This kit was demonstrated on 8.9.15. Along with lots of S-Lon in all 3 sizes I was given hematite beads in tube and rice shapes, tiny black spinel faceted beads and some rice shaped pearls. If you want to substitute other beads you may need to experiment with a few trial braids if you want to mix the beads together.
Pendant Necklace – Neptune’s Mane
This was the necklace I demonstrated on the show, but unfortunately the YouTube recording is not available.
A competition was held to name this piece and the winner was Neptune’s Mane, which I chose because it conveyed a sense of movement.
Cut 8 x 2m regular S-Lon, thread through the ring on a toggle from a toggle clasp and centre the toggle on the cords. Position the cords on the disk on either side of the dots with 2 cords per slot. Braid to the end. Remove from the disk and tie in an overhand knot. Glue the braid end to bind the cords and trim off the knot when dry. Bend over the end of the braid to form a loop, add a drop of glue to the join and bind together with cord. Wind 0.8mm wire around the join and finish off both ends of the wire with a spiral.
When I plan my demonstrations for JM I am aware that some people are brand new to kumhimo, while others are looking to expand their skills. For this reason, I demonstrated two ways of making the pendant section of the design.
1. Cut 4 x 60cm regular S-Lon. Fold in half and tie in an overhand knot to form a loop. Make sure that the finished braid will fit through the loop. Position the cords on the disk on either side of the dots. Braid for 8 individual moves.
2. Thread 6 rice beads onto the 4 cords at north and south. The braid structure is Round Braid. Braid in the beads each time a cord with beads is moved. (Instructions for braiding with beads) Rice beads can have the tendency to move out of position, so keep them in place with a finger if necessary. Braid in all the beads and continue with the instructions for finishing.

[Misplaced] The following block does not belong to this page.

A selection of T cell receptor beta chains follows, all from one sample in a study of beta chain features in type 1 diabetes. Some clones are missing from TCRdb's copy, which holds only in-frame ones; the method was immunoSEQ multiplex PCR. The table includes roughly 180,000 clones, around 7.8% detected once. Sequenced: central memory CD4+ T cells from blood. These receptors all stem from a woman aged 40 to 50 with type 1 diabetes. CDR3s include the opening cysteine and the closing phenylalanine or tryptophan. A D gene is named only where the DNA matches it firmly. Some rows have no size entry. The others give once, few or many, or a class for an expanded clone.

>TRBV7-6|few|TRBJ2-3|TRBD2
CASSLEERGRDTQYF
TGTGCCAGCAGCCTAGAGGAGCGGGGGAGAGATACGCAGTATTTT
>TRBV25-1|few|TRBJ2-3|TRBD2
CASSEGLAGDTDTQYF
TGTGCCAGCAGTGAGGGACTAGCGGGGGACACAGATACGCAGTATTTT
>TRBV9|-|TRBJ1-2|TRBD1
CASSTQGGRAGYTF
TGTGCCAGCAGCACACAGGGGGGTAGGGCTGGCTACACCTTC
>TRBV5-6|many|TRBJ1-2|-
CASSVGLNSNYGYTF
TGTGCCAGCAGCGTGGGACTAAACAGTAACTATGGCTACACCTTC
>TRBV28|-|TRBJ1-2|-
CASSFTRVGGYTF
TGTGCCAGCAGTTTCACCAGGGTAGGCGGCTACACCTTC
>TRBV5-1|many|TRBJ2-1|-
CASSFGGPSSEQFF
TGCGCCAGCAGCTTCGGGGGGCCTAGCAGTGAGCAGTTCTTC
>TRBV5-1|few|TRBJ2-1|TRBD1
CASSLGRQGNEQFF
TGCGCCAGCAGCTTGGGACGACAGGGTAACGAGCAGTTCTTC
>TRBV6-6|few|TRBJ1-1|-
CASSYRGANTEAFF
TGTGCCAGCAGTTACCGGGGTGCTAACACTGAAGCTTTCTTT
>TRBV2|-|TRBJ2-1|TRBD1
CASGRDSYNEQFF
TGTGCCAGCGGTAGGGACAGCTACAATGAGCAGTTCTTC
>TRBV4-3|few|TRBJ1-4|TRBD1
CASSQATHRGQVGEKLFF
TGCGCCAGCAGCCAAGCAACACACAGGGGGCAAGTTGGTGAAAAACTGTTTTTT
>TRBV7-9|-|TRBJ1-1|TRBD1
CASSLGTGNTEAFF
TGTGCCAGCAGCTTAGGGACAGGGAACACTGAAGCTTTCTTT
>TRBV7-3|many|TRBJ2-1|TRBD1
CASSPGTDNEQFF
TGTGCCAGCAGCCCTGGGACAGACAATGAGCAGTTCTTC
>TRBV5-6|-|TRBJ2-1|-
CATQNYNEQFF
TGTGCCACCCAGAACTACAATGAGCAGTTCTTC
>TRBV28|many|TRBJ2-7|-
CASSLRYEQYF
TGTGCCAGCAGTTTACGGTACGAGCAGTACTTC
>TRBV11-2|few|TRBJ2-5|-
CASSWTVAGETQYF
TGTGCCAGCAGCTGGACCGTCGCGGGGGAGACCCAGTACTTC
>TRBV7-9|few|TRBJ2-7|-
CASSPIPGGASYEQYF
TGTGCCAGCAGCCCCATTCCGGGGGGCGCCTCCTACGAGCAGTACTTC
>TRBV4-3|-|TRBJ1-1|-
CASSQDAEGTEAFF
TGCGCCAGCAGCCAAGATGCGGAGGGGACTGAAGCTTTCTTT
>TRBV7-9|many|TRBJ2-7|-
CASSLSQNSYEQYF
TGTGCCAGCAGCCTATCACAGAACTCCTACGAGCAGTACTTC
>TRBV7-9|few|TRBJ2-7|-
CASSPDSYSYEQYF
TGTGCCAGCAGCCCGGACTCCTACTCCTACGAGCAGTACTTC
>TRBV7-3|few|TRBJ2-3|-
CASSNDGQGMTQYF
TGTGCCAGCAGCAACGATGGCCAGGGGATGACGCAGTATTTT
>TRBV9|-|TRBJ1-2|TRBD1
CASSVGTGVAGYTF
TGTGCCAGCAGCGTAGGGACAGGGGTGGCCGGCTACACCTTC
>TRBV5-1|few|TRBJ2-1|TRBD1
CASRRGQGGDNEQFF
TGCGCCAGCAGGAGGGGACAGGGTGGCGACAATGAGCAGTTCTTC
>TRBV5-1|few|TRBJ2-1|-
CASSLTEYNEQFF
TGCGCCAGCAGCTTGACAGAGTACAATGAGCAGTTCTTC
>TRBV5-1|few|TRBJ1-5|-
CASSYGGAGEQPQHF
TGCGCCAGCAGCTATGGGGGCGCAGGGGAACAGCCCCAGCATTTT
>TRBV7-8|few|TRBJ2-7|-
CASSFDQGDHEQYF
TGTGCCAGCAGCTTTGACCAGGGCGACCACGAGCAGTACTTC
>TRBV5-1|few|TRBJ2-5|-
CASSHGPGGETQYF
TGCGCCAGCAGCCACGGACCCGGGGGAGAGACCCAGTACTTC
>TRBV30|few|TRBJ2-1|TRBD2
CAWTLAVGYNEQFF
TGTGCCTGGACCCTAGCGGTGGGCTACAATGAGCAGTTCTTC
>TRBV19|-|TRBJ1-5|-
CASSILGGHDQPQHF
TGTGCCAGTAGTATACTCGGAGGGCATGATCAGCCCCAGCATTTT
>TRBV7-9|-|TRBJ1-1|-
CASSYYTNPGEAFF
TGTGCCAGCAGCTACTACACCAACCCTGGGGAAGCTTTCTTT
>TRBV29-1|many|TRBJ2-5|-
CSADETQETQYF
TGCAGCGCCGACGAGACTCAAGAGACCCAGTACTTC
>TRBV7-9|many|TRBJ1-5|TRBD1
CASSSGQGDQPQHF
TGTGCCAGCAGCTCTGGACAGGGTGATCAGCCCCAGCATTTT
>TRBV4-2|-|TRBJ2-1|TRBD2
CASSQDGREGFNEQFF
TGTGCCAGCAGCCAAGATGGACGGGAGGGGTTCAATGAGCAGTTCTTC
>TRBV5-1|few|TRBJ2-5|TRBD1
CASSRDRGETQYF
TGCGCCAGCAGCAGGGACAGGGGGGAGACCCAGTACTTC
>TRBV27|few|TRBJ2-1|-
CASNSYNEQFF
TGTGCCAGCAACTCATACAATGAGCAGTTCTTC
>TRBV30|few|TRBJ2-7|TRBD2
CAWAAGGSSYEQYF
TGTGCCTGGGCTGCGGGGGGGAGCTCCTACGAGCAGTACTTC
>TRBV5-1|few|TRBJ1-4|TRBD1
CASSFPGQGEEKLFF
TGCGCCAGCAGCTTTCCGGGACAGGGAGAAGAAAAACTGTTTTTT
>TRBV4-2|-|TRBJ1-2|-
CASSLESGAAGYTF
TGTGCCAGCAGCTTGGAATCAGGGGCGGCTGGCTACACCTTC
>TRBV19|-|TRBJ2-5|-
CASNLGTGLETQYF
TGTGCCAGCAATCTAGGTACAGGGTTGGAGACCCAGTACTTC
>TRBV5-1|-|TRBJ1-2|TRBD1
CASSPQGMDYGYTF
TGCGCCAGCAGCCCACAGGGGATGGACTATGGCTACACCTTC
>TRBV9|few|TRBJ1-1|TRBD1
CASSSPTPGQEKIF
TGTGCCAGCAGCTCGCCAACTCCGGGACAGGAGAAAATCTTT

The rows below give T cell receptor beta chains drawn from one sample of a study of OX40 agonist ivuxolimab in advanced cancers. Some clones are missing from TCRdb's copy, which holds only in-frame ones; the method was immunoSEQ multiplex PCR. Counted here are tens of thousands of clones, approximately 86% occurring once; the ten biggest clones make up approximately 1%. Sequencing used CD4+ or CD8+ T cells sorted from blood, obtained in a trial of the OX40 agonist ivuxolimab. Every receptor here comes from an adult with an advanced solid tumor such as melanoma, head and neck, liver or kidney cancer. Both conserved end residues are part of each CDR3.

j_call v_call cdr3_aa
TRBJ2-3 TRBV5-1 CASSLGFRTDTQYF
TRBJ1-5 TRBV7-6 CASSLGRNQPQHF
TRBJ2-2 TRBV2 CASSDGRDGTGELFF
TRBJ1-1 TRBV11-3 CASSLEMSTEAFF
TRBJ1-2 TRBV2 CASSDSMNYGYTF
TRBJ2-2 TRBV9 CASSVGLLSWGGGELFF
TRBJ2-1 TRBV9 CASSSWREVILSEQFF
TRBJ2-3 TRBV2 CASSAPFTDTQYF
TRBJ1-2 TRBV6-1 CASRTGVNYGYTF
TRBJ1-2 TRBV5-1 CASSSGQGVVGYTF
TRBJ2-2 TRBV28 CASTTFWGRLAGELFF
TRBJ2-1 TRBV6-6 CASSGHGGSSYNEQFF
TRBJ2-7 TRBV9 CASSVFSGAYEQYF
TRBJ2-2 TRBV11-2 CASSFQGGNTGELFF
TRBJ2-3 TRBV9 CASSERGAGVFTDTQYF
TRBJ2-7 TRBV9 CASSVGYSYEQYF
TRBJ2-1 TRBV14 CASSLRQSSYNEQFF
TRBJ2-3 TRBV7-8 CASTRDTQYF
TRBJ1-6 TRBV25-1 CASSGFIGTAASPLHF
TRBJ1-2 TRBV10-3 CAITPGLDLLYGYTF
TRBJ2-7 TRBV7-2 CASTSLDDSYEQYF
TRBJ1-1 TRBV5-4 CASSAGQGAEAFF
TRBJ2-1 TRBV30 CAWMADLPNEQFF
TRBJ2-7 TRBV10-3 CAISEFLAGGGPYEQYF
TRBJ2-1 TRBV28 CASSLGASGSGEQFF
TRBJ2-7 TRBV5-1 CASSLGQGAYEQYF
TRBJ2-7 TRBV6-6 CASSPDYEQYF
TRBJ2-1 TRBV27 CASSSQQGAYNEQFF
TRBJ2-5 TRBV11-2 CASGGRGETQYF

This method is useful when the beads are fairly large, but have small holes. Larger beads need thicker cords to secure them properly in the braid. Using thinner cords alone with these pearls would not produce a firm braid. An inner core is braided to provide additional support and structure. This is quite a complex method, so I do not recommend it unless you have had a bit of experience with beaded kumihimo.
1. Cut 8 x 60cm regular S-Lon and 2 x 60cm thin S-Lon (0.3mm). Fold in half and tie in an overhand knot to form a loop. Make sure that the finished braid will fit through the loop. Position 8 of the cords on the disk on either side of the dots. Leave the other cords to hang freely from the underside of the disk.
2. Braid for 3-4cm. Remove the braid from the disk and tie the end in an overhand knot. Seal the last cm of the braid with glue and allow to dry. This is the core braid and it will be trimmed later.
3. Position the remaining 8 cords on the disk on either side of the dots. Position the thin cord on either side of the dots at north and south, along with the regular cord.
4. On 4 cords at east and west thread 5 hematitie rice beads. On the thin cords at north and south thread 1 rice bead, 3 pearls, 1 rice bead.
5. Braid for 8 individual moves without beads, keeping the core braid in the middle of the braiding. Braid in the beads, still keeping the core braid in the middle. Make sure that the regular S-Lon cords are pulled in close to the braid when the pearls are braided. Otherwise they will be visible on the outside of the beads.